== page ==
Brexit to boost U.S. exports to Asia, depress activity to Britain and Europe, economist says
Ratajczak says Fed to remain on hold until dollar's appreciation slows.
Britain's decision to leave the European Union is a mixed bag for U.S. companies, according to one of the nation's leading economic forecasters. The U.S.' stronger export position in Asia due to the post-Brexit rise in the value of the Japanese yen will be offset by weakness in U.S. exports to Europe, as declines in the euro and the British pound make U.S. exports to Europe less competitive, said Dr. Donald Ratajczak, the Regents professor emeritus of economics at Georgia State University.
In the wake of Britain's decision last Thursday, traders and investors tapped the yen as the primary safe-haven currency, Ratajczak said. This, in turn, drove up the yen's value against the U.S. dollar, making U.S. exports more price-competitive. Conversely, the pound fell to its lowest levels against the dollar since 1985, and the euro dropped significantly as well following the vote.
Speaking Tuesday before the SMC3 Connections 2016 conference in Chicago, Ratajczak said that although U.S. companies should not take a significant hit on their capital costs, the same is unlikely to be said for European companies. An already-struggling European economy may take a further hit from the lingering uncertainty, he said.
Ratajczak said any near-term plans by the Federal Reserve to hike interest rates have been tabled due to last week's developments. The Fed will not hike its benchmark federal funds rate—the rate charged by banks for overnight borrowing—until the dollar's value cools. He forecast no more than one rate hike this year, and one more in 2017.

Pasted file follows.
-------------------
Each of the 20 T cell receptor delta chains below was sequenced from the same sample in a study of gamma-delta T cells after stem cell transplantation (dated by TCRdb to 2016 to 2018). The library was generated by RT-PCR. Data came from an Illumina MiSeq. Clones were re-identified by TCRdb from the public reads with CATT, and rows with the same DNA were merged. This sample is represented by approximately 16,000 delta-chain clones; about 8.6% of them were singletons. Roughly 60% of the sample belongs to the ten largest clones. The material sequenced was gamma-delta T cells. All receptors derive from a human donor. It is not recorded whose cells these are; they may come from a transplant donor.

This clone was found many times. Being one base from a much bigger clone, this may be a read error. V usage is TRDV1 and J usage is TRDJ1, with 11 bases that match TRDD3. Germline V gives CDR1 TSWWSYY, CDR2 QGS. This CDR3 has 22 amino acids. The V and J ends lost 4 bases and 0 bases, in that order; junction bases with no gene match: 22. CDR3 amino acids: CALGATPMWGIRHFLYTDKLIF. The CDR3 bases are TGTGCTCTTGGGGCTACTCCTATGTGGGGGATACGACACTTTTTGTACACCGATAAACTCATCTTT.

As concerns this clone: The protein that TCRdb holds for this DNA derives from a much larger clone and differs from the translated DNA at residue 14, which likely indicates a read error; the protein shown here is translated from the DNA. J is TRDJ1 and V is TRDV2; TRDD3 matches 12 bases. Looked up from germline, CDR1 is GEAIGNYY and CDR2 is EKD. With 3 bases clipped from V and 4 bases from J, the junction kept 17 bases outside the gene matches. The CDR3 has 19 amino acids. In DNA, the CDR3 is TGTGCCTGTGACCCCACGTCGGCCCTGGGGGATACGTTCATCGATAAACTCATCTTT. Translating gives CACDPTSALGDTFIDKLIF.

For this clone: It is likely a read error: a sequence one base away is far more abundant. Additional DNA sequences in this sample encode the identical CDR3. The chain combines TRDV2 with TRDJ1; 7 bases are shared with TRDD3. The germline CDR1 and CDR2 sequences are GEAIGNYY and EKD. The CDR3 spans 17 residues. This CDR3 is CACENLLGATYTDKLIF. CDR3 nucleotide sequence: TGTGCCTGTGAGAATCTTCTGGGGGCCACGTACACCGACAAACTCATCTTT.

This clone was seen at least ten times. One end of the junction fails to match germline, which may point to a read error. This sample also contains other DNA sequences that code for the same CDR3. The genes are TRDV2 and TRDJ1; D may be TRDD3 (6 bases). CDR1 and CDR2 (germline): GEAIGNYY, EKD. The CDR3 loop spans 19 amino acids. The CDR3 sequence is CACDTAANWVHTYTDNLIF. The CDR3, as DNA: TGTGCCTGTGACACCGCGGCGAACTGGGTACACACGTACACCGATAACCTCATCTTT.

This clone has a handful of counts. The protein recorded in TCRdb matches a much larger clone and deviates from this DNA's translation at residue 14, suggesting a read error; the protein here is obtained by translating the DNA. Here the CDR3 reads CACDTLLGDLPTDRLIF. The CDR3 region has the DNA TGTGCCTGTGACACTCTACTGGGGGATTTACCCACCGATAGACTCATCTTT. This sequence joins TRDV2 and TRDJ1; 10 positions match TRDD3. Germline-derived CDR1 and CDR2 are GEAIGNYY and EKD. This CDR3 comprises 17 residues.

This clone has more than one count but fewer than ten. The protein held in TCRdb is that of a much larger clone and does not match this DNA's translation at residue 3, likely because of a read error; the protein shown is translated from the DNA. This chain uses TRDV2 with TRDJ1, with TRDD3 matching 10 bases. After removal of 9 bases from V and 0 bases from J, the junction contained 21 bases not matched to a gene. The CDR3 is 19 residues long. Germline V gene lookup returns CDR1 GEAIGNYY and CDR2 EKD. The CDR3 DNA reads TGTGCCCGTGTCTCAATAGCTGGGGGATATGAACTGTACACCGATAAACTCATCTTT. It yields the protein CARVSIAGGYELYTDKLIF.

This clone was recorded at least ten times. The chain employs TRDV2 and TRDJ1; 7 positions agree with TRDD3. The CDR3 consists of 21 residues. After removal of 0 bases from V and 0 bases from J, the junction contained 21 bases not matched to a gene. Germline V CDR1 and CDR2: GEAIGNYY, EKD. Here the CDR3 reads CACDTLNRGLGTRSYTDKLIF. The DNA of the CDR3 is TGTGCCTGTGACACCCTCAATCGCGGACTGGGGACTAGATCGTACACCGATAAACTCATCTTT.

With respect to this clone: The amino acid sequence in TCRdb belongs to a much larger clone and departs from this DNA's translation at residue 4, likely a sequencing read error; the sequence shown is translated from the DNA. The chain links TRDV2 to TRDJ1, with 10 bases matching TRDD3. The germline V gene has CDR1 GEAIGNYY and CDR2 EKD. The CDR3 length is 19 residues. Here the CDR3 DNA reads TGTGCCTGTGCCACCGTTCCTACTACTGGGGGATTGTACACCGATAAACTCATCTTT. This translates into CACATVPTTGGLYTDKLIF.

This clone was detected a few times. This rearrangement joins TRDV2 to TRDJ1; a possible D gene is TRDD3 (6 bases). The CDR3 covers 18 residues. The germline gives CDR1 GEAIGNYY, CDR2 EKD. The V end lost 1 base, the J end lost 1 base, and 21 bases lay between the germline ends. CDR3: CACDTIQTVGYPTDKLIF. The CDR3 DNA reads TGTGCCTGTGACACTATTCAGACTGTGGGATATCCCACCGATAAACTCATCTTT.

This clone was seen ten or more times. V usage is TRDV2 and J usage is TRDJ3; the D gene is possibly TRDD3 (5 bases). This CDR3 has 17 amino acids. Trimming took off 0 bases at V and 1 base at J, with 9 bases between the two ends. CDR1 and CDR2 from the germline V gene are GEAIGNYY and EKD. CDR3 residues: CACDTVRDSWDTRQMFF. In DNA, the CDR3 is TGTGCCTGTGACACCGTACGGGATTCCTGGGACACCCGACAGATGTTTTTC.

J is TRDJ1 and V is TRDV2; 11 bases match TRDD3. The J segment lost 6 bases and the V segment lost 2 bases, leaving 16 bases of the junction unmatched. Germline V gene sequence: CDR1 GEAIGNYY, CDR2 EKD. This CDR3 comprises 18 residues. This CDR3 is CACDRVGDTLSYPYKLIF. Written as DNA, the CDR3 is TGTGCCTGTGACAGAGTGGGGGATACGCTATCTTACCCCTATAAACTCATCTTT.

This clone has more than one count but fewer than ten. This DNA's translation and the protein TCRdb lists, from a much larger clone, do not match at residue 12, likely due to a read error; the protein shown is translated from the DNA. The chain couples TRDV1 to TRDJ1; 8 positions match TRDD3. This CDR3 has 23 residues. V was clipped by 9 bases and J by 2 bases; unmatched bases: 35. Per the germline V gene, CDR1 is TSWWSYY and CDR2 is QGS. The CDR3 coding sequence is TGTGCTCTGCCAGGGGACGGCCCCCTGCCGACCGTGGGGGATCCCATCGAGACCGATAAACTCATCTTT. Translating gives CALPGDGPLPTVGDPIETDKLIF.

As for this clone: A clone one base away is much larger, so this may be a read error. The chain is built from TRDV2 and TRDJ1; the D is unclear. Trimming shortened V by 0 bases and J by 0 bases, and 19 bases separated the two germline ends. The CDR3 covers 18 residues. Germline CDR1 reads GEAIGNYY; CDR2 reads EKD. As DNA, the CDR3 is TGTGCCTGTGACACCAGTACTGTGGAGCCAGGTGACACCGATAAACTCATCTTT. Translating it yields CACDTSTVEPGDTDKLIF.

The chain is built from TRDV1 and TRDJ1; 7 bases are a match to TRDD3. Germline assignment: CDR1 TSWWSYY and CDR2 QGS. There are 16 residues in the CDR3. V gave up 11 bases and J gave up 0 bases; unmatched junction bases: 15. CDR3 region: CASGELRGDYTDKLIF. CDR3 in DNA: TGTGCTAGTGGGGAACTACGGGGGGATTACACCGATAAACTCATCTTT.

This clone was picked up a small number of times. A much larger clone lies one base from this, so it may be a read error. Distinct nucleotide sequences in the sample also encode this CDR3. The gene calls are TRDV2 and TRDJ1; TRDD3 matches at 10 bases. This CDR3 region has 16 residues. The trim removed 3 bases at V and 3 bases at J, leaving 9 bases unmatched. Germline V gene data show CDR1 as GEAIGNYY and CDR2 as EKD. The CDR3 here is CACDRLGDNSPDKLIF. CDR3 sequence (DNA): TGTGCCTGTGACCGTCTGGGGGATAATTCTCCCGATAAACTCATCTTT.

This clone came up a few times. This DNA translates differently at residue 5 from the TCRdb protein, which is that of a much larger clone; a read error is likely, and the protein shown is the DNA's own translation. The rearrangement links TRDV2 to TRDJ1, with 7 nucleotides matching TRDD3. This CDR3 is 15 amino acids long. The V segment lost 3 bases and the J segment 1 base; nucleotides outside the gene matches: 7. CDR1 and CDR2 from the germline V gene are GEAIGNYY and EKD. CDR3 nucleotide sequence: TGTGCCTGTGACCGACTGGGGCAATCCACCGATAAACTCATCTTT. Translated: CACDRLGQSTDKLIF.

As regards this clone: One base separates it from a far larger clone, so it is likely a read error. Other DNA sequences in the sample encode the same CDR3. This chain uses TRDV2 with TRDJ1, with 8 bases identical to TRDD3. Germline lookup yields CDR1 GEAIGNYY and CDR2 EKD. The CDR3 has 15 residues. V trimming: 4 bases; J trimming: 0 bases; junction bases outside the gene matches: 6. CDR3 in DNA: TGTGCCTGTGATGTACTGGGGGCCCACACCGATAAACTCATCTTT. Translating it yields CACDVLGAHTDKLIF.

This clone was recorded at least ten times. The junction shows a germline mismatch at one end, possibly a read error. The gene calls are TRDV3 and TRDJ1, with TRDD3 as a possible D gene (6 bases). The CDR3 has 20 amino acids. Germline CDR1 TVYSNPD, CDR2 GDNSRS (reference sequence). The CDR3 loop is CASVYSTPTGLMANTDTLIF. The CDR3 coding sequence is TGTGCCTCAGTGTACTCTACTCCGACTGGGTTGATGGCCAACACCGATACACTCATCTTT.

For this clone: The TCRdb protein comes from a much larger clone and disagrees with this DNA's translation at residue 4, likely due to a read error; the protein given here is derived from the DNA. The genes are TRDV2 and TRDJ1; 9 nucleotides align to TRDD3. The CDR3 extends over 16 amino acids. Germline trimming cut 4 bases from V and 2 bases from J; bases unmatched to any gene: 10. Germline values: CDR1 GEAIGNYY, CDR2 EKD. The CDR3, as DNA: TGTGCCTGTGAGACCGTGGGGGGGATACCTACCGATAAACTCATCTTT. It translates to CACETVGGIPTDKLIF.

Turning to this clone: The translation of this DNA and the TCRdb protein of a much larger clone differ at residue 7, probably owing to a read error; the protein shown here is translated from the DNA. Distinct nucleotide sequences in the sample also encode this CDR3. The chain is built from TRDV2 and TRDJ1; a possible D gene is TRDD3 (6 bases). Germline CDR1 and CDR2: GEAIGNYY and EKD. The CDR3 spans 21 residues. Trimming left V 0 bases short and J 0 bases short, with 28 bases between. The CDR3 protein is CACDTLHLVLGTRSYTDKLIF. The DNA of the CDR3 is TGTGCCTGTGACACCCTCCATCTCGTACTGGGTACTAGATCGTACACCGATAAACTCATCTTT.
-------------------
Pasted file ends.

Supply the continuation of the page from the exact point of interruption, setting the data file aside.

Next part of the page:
Ratajczak forecast U.S. gross domestic product to grow 2.5 percent in the second and third quarters, and between 2.25 and 2.5 percent in the fourth quarter. Ratajczak initially forecast 3-percent GDP growth in the third quarter, but shaved it by 0.5 percent due to the impact of Brexit.
Crude oil prices, which traded Monday at $46.33 a barrel on the New York Mercantile Exchange, may drift down to around $45 a barrel in the near term, but then gradually rise as oil markets realize that Saudi Arabia cannot pump out as much crude as its government originally predicted, according to Ratajczak. However, he said it was wishful thinking to believe oil could climb to $70 a barrel either this year or through 2017.
Ratajczak said the impact of elevated inventory levels would be a 0.8-percent drag on GDP in the second quarter, as the supply chain continues to draw down existing stocks rather than boost purchasing. The economist took issue with the notion that high inventories are the result of too much product in the pipeline, saying that the problem lies with the fact that there are too many stores. Department store inventories have begun to decline only in the past two months, he said.
Ratajczak is a staple at the two annual SMC3 conferences. The winter event is held each January in Atlanta, while the summer event is held in June at different locales around the country.
For more on the Brexit, see "As Europe, world reel from Britain's vote to leave EU, concern turns to 'Nexit.'"
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